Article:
We estimate he was 7 1/2 years old. That's based on photos from 2010, when he clearly wasn't over 3 1/2. When I got him he weighed over 300 pounds on the hoof, as suspected. Official B&C measurer Glen Salow came up with a 'œgreen' gross score of 258 7/8 inches. After the 60-day drying period, he again taped the rack. This time he got a gross non-typical score of 261 3/8, with a net of 230 7/8. The gross score evidently makes this the highest-scoring wild whitetail ever harvested on professional video.

Read the full story.

Jon Massie

Jon's no stranger to free-ranging whitetails across the central plains, having guided a number of clients to trophies and harvesting many big ones himself. In fact, going into 2013 he'd shot two net Boone & Crocketts: one a non-typical scoring over 200, the other a typical from public land. With such success behind him, Jon felt all of his hunting dreams already had come true. At least, he did until a buck he'd never seen showed up on one of his trail cameras.

Read the full story.

Tom Boyer

Knowing I couldn't even come to my knees without breaking the little concealment we had, I decided to lie on my left side, using my left elbow for as solid a rest as could be achieved within the slight incline of the old fencerow. But when I shouldered the rifle, the sight of the crosshairs oriented at a 10-4 o'clock angle was definitely a different look from the normal 12-6 position we all practice from. Even so, I didn't figure that would matter if I aimed at the right spot and squeezed off a clean shot. I settled the crosshairs where I needed to place the bullet and steadied the rifle. Whispering 'œfire in the hole' while floating the crosshairs on the spot, I gently squeezed the trigger until the recoil removed the buck from my view.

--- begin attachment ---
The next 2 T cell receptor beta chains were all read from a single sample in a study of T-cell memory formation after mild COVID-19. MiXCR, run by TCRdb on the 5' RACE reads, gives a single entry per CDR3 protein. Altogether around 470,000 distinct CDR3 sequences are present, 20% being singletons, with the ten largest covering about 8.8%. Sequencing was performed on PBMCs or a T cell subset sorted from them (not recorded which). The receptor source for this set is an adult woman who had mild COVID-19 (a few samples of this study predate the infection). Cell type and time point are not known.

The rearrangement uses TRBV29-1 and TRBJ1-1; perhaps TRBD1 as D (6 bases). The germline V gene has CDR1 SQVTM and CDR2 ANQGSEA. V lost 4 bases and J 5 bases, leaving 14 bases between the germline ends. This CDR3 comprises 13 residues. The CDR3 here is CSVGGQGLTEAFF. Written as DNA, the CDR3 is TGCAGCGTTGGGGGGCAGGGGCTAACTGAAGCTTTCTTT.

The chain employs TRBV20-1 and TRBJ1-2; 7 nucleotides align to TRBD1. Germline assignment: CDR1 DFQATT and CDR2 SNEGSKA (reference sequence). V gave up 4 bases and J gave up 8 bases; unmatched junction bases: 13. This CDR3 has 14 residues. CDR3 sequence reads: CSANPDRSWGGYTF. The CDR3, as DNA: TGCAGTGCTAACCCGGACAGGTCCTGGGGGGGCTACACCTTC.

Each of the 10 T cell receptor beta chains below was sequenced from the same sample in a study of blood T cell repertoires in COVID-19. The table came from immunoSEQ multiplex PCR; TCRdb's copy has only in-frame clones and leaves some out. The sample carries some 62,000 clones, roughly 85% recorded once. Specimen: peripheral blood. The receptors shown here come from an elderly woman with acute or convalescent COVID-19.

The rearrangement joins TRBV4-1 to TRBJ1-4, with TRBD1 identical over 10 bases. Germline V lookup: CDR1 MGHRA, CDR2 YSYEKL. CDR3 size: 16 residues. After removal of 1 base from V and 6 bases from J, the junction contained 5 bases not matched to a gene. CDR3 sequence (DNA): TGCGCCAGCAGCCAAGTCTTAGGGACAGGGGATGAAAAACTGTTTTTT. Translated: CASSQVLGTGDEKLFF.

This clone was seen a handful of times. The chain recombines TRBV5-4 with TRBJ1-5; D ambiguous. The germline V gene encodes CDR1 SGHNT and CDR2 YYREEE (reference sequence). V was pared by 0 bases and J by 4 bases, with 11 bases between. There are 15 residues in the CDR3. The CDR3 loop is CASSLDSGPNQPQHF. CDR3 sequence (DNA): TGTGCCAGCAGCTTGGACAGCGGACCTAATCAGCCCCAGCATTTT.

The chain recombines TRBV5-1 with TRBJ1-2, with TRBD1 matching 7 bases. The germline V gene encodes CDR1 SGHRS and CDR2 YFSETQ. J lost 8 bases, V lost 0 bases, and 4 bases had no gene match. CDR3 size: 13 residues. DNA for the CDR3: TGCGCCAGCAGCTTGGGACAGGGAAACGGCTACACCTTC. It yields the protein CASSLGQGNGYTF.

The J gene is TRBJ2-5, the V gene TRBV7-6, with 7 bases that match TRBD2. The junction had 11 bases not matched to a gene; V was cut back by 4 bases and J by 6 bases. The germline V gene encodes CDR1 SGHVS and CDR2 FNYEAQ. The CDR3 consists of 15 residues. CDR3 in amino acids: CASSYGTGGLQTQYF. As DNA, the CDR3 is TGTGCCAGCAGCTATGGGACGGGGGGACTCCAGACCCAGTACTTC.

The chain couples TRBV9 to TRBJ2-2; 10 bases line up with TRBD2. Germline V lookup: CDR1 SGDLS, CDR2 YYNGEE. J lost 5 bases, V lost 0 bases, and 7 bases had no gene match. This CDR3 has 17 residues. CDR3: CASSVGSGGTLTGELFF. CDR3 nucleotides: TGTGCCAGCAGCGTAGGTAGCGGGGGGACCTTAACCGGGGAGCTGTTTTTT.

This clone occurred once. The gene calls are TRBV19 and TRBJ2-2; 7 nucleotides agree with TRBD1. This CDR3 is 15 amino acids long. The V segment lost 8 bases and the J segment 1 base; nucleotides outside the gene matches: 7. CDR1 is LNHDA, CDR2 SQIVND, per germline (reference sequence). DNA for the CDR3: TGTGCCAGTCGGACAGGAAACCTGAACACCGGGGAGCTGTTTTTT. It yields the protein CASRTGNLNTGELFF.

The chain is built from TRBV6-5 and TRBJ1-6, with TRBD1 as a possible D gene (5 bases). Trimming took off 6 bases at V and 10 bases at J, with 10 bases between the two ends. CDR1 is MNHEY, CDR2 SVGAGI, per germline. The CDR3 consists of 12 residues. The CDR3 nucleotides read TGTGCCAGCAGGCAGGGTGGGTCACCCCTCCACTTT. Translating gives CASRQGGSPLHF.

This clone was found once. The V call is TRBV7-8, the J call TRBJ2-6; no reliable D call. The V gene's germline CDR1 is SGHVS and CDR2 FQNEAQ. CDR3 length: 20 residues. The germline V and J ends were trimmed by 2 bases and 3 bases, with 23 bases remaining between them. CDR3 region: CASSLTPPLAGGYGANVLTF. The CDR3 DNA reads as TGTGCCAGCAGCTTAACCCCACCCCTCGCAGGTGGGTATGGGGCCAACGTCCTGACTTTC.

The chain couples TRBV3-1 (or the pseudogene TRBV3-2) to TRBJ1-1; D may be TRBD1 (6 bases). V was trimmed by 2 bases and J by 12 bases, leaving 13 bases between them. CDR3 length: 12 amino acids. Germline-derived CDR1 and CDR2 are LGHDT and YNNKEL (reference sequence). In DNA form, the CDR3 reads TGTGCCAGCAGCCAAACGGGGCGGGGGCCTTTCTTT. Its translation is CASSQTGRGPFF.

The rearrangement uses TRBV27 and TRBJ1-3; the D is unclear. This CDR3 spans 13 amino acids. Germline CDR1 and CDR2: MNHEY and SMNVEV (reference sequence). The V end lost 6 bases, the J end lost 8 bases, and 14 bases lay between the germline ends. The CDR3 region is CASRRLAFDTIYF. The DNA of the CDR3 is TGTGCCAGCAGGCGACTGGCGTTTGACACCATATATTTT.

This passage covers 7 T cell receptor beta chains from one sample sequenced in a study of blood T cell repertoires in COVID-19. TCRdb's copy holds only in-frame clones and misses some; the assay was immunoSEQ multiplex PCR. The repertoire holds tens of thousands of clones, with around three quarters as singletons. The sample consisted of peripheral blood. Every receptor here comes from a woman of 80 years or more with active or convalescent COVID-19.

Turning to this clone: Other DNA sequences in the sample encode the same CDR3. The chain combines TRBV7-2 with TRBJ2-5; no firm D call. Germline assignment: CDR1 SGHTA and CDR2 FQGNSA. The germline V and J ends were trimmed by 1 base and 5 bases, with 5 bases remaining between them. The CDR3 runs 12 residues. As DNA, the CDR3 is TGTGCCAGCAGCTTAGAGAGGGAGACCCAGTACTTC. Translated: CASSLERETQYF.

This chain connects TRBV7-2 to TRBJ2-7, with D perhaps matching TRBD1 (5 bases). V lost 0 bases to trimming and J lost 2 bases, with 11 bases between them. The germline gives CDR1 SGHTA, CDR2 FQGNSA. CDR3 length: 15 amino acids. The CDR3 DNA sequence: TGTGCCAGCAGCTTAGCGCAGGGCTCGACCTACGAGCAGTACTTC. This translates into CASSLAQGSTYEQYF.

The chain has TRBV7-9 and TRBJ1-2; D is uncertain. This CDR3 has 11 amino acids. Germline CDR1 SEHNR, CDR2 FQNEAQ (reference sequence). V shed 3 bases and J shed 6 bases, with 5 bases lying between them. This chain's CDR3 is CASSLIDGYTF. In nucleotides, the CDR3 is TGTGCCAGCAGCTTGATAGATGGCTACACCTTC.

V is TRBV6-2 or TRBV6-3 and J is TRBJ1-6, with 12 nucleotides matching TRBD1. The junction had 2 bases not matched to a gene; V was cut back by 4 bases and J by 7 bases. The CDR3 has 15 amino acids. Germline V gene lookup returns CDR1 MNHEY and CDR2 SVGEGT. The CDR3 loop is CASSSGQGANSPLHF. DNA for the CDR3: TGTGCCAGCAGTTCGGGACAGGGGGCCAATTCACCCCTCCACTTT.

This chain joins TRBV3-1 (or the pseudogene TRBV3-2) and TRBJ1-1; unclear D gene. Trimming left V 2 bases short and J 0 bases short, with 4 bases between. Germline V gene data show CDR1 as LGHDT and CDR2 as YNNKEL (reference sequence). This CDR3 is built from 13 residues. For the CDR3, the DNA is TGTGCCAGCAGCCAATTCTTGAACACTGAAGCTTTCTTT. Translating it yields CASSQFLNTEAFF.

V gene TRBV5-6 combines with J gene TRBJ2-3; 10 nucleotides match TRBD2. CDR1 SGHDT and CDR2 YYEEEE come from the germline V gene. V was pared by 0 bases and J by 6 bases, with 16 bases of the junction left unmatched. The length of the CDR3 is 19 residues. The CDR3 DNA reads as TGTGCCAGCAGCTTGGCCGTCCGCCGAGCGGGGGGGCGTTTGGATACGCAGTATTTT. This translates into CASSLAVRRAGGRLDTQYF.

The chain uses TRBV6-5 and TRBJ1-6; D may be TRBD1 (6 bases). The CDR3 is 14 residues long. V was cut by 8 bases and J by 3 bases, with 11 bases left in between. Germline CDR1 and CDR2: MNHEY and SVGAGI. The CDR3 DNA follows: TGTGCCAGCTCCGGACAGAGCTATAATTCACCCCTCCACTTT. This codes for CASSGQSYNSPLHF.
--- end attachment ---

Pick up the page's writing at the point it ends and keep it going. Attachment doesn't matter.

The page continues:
Read the full story.

Teddy\'s Buck

With a whopping 40 inches of non-typical growth, he has a gross Boone & Crockett score of 215 3/8. The rack's 21 6/8-inch inside spread certainly helps to show off its unique character. He was just a special deer, and very much a result of patience in both management and hunting.

Read the full story.

Ryan Sullivan

Ryan Sullivan was only 19 when, during the 2013 season, he arrowed an Arkansas buck of gigantic proportions. Like many of his fellow Arkansans, Ryan is a deer and duck fanatic. For several years, however, he gave up most of his duck season to lock horns with the world-class buck.

Read the full story.

Junior Key

Junior's outstanding whitetail is the biggest ever recorded from Monroe County, and he ranks as one of the Bluegrass State's top bucks from the 2013-14 season. This great non-typical also is the latest member of Kentucky's all-time Top 30 list.

Read the full story.

Mikell Fries

At 16 yards, Mikell took aim at the giant and released his arrow. In an instant, the shaft had passed through him. The deer instantly whirled and ran out of sight . . . but then, within seconds the archer heard him crash to the ground. 'œI remained in the stand for several minutes to gather my thoughts and calm down,' Mikell says. 'œI'm sure the entire encounter only took a few minutes, but it seemed an eternity.'

Read the full story.

Bill Robinson

Three double-digit tines of 10 2/8 to 13 5/8 inches, plus 7 1/8- and 9 3/8-inch brows and a 21 3/8-inch inside spread, add plenty to this regal crown. Put everything together and you have a gross 9-point frame score of 193 6/8. That's as big as it sounds.

Typical asymmetry and 11 6/8 inches of abnormal points total 25 1/8 inches of deductions, so as a typical, the deer nets 'œonly' 168 5/8. But the 8×5 rack's total gross score of 205 4/8 is much more reflective of its stunning size. Regardless of score, the Robinson buck is clearly a marvel of nature.

Read the full story.

Nick Drake

The action was fast and furious right from the get-go. At daybreak a doe busted through the cedar thicket with an eight-point suitor following close behind. The doe, however, wanted nothing to do with her pursuer and jumped into a nearby pond in an attempt to flee the buck. This, however, wasn't the last of the action. Nick continued to watch several bucks harass does throughout the morning, but chose not to take a shot at them.

Read the full story.